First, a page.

While the impacts on the food industry of robotic farming have not yet been analyzed, it could be theorized that after the technology’s price equalizes, it has the potential to increase yields and bring down the prices of food. With the world population growing, increasing crop yields will be an important step to having enough food.
Additionally, the shift from single pieces of industrial farm equipment to a fleet of automated smaller tractors would improve soil quality by limiting the heavy machinery weight that compacts the land. While healthy soil may seem like a minor gain from robotic farming, a writer for Scientific American explains, “Adopting farming practices that build soil health [is] the key to a stable and resilient agriculture,” and farming practices that “degrade soil health undermine humanity’s ability to continue feeding everyone over the long run.”
There is also the potential to integrate additional data sets and predictive weather modeling. So an autonomous tractor could theoretically use live forecast data to determine exactly when is the best time for planting, harvesting, or fertilizing. To play with some of this type of analysis at home, you can use our design for a DIY smart garden using Arduino and ROHM sensors to collect local data to integrate with weather predictions.
Within the industry, the response to this innovation has been the reverse of what is typical. The old-timers are enthusiastic about the technology, while younger people are more skeptical. “The older guys that have been sat on a tractor for the last thirty years, seeing that it’s not the best use of their time — they appreciate it more,” said Martin Abell, recent graduate and project partner. From his own experience as a farmer, Abell said: “By not spending all your time going in a straight line on auto-steer, it gives you more time to learn about your crop and hopefully manage it better.”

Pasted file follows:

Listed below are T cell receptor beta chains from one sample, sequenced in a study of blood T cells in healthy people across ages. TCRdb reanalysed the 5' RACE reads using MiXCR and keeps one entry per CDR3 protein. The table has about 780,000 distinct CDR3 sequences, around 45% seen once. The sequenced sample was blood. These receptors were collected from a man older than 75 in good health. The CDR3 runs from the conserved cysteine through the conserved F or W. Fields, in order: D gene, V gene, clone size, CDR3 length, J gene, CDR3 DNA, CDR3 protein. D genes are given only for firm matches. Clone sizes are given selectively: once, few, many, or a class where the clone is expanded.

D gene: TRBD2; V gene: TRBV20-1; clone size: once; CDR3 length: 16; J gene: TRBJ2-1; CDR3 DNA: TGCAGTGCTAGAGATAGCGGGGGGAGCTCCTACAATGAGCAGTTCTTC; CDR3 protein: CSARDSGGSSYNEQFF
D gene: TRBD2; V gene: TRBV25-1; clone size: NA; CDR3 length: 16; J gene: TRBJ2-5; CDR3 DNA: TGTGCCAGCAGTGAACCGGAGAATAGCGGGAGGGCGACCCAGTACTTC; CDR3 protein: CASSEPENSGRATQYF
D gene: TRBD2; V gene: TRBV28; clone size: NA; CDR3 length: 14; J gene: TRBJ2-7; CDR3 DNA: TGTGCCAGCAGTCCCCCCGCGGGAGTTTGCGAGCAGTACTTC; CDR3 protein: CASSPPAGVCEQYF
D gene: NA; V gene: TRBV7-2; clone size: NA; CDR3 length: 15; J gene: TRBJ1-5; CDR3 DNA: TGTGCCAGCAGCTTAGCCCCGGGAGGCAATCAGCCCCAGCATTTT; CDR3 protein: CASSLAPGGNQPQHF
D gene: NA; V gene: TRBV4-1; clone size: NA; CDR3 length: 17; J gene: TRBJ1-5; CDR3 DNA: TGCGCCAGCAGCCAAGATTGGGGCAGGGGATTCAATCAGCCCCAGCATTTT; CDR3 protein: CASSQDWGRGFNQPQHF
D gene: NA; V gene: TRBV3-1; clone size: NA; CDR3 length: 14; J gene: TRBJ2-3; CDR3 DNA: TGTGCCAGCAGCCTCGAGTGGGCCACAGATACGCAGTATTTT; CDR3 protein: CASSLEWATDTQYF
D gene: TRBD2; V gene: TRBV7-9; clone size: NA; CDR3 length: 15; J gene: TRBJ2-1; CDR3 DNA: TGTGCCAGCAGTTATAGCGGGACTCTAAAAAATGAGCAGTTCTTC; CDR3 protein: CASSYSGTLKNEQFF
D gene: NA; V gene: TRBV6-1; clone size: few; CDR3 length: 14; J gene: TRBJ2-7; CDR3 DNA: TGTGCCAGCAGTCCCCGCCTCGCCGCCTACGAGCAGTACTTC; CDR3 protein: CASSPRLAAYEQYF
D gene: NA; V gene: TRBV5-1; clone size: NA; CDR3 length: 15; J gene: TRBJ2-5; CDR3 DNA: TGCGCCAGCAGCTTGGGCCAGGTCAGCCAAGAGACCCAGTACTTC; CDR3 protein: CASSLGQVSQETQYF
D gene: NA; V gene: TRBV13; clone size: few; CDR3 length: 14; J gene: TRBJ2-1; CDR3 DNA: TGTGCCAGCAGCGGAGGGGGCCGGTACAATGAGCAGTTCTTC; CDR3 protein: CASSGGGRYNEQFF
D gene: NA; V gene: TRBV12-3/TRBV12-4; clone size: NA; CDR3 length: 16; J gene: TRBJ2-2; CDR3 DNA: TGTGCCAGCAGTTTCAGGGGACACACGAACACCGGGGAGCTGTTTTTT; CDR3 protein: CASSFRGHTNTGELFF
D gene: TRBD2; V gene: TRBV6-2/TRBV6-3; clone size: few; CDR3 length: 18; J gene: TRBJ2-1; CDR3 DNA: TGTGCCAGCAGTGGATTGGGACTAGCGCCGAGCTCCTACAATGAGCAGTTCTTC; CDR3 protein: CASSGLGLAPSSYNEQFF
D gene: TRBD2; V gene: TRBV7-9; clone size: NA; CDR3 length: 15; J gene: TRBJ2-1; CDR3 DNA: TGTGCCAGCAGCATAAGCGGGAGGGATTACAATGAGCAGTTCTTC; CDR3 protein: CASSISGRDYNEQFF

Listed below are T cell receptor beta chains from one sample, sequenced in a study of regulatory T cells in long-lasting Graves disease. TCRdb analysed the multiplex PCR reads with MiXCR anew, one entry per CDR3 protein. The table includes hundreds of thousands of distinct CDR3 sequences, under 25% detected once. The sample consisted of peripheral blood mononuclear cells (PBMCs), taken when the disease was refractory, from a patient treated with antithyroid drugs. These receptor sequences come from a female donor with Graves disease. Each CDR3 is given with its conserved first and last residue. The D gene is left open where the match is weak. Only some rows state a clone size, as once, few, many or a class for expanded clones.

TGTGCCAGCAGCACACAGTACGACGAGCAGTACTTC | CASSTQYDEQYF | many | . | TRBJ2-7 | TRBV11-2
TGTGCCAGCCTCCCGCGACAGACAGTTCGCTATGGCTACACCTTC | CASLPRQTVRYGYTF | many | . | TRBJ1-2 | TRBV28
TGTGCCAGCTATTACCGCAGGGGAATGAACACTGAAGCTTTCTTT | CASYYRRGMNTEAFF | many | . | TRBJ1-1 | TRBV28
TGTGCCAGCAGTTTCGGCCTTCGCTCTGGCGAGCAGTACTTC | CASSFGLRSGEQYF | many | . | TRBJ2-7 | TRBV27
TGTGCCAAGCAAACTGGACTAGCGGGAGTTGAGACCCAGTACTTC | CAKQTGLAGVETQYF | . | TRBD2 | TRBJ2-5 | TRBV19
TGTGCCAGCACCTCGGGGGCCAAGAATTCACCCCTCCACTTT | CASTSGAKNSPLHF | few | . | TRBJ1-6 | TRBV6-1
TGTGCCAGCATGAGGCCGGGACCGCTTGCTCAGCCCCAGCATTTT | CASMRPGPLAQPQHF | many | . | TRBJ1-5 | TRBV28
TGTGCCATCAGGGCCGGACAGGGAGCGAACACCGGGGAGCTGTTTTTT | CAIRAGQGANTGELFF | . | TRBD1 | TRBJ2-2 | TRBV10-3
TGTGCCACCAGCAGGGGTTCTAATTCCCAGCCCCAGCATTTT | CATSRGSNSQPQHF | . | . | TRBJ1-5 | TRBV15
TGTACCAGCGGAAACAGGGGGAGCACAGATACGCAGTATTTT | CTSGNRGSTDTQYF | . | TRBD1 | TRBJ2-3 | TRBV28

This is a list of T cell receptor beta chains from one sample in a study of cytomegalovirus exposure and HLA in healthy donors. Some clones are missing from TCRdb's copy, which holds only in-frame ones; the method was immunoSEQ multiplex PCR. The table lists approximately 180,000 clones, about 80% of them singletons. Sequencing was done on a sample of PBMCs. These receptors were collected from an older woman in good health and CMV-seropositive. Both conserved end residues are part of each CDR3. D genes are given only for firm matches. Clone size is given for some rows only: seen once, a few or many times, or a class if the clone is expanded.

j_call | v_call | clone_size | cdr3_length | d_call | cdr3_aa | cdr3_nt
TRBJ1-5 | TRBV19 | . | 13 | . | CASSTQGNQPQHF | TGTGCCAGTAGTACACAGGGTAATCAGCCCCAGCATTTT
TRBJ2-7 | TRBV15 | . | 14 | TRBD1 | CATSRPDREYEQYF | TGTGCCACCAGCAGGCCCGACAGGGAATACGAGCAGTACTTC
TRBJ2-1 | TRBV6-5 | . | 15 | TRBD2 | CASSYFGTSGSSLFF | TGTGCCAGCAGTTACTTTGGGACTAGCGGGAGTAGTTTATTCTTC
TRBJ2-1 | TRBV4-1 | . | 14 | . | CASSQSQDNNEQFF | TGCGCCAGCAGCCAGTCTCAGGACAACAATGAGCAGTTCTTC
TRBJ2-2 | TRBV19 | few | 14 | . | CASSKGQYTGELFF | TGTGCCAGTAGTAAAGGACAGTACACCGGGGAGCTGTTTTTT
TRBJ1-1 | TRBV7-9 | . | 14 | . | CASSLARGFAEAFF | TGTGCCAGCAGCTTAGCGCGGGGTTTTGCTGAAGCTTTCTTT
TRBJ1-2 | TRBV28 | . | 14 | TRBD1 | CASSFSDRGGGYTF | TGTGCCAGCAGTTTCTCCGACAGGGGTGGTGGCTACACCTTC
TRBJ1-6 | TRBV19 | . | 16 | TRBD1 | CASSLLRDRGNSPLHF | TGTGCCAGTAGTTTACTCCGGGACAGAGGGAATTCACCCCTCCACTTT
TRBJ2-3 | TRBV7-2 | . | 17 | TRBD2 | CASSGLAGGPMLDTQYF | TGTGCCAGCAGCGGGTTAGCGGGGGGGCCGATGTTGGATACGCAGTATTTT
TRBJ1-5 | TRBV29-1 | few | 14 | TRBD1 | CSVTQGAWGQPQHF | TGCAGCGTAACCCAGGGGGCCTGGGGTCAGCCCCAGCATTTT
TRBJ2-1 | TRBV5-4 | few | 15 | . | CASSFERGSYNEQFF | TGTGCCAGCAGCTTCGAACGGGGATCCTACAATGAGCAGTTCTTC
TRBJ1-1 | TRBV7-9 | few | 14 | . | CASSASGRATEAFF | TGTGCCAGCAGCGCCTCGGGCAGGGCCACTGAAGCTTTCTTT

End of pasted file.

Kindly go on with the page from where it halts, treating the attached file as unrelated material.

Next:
While the farm-to-table movement evokes earthy images of weather-worn hands harvesting fresh veggies from rich, dark soil, the reality of farming is much more difficult. In industrial farm settings, low-wage workers spend long hours in the hot sun. It’s much less charming that the marketing messages lead us to believe.
As robotics and AI are becoming integrated into all sorts of industries, it’s only reasonable to expect that they will become a part of farming as well. And we’re already seeing in other industries how robots are replacing low-wage jobs, such as what automated sewing machines are doing in the textile industry.
Over time, this shifting technology will cause a sweeping change in the economy and will transform the job market. This has many feeling concerned and unsure of what that changed economy will look like. In a recent summit at MIT on AI and the Future of Work, college President L. Rafael Reif said: “Seventy-two percent of Americans say they feel worried about a future [in which] robots and computers can do many human jobs.” He added: “The presumption is that existing jobs are lost, and you can’t imagine the jobs that are created, [but] AI is replacing tasks. There is a surplus of jobs and not enough people to fill them.”
This holds true with an analysis published by the McKinsey Global Institute that predicts the Future of Work in 2030. The report said: “Income polarization could continue.” Most job growth will be in high-wage occupations. There will be some increases in low-wage occupations such as nursing assistants or teaching assistants. However, “a wide range of middle-income occupations will have the largest employment declines,” said the report.
This scenario is why a 2016 policy brief by the White House on Artificial Intelligence, Automation, and the Economy advocated for more education in STEM fields with an emphasis on computer science. This training will prepare people to fulfill the greater tech needs that exist in a future of industrial automation.
Interested in other agricultural technology? These farmers are using Ukrainian firmware to hack their tractors so that they can perform repairs outside of John Deere “authorized” repair shops.